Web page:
In this paper, we focus on the use of digital video technology for instruction in physical education (PE). Physical educators can produce PE instruction videos (PIVs) as educational resources and often use them to enable independent learning situations. Little research has focused on the criteria teachers use to select students for demonstration in such video practices, while such selections may impact the constructions of (un) desirable bodies in PE. The purpose of this study therefore was to uncover discourses that guide teachers in their selection of students to demonstrate in instructional videos and to discuss the possible consequences these selections may have for the privileging and marginalizing of certain students. We recruited six physical educators who participated in a network of early adopters for ICT in PE and we used their own PIV's as instruments for individual stimulated recall interviews. We subsequently discussed issues raised in these interviews with four focus-groups. We analyzed the data inductively by using open, focused and selective coding, looking for themes in the explanations the teachers used about their selection of students. The results suggest that the selection of students to demonstrate was based on a degree of perceived competence to perform well in the video and a degree of perceived resilience to cope with public scrutiny of their bodies. The teachers constructed hierarchies of desirable bodies that were embedded in intersecting discourses of ability, gender and ethnicity. This resulted in the selection of students who primarily embodied practices associated with white, able-bodied masculinities while other bodies were made invisible. We reflect on how these discursive practices may privilege and marginalize certain students and the possible consequences of this and of the use of students in such videos in general.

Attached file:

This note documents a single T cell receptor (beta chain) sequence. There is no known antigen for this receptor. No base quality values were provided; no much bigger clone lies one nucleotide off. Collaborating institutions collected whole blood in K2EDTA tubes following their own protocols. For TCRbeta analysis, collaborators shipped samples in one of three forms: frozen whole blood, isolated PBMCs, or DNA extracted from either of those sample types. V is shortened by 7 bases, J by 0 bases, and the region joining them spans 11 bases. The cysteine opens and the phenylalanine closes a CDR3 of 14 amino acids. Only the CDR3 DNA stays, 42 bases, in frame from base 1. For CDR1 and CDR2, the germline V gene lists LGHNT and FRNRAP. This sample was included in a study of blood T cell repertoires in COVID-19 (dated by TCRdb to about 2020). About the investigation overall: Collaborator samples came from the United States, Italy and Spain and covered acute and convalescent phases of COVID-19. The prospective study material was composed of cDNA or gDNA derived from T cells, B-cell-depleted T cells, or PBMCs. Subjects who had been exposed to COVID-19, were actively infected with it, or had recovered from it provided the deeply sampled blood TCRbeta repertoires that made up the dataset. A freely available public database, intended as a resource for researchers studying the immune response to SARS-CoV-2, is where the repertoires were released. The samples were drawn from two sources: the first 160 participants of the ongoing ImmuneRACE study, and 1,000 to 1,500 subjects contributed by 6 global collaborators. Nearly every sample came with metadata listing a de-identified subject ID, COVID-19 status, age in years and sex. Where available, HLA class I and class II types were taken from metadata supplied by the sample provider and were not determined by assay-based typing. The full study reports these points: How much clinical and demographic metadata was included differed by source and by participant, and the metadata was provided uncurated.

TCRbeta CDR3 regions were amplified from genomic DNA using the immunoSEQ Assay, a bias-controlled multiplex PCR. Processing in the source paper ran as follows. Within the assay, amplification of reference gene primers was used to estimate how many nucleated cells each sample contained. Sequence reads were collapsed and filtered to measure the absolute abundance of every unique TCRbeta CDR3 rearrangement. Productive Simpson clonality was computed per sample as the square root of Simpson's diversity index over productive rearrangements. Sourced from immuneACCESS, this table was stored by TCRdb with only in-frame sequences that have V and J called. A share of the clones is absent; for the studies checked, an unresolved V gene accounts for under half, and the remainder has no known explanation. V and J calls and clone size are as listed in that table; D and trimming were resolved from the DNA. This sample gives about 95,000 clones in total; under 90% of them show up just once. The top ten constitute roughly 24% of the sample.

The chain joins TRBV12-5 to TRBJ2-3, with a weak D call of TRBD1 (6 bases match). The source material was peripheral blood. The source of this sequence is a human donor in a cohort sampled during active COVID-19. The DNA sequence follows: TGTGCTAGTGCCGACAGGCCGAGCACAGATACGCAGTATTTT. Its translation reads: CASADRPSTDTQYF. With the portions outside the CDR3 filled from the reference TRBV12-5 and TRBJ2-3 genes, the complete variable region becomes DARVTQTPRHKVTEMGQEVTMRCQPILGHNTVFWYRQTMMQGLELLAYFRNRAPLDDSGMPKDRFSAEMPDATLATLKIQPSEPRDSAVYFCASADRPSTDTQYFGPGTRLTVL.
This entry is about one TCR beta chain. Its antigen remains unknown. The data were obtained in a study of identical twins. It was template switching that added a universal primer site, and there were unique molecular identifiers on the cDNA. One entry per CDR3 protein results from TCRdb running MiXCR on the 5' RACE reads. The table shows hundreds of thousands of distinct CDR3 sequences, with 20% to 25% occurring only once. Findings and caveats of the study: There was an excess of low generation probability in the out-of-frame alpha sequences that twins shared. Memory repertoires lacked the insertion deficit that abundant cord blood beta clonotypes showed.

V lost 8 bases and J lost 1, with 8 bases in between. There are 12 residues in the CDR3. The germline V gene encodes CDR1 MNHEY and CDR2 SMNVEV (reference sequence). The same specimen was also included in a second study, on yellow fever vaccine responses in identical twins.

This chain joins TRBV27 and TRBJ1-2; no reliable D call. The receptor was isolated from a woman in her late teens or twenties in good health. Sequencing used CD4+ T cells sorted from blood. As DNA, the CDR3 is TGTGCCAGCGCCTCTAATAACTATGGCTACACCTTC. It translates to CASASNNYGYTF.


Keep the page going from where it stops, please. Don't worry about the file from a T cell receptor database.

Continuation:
Bibliographical noteIssue 8: Gender, physical education and active lifestyles: contemporary challenges and new directions